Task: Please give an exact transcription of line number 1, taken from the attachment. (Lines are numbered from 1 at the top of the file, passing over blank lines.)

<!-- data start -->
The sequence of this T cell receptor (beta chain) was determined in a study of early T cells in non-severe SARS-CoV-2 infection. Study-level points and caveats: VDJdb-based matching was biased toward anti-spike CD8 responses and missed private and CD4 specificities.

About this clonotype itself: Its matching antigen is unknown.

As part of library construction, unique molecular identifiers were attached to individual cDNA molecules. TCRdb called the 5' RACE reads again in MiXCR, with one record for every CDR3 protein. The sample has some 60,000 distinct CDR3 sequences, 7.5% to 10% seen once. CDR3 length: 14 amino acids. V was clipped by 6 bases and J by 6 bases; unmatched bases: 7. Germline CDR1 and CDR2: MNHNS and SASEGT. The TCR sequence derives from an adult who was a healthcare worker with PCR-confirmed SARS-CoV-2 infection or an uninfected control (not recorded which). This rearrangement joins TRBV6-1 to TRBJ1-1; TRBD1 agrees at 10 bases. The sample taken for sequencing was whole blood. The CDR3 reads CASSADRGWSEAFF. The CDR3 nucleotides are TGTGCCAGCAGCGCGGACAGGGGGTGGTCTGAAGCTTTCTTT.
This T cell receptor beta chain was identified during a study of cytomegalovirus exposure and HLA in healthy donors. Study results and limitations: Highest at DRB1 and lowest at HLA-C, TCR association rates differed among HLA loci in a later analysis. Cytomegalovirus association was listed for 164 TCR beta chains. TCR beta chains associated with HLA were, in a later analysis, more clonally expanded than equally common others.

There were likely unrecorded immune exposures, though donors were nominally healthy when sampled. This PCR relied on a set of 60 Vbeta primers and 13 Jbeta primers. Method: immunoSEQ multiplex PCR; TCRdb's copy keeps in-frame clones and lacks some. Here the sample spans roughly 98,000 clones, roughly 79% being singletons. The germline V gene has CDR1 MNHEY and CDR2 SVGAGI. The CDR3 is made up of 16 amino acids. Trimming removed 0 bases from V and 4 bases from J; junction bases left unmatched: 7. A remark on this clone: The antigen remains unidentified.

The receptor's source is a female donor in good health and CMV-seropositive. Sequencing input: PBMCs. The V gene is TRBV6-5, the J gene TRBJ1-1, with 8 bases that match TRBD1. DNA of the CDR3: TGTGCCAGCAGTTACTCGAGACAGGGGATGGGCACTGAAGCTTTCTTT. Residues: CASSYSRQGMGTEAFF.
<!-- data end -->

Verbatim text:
The sequence of this T cell receptor (beta chain) was determined in a study of early T cells in non-severe SARS-CoV-2 infection. Study-level points and caveats: VDJdb-based matching was biased toward anti-spike CD8 responses and missed private and CD4 specificities.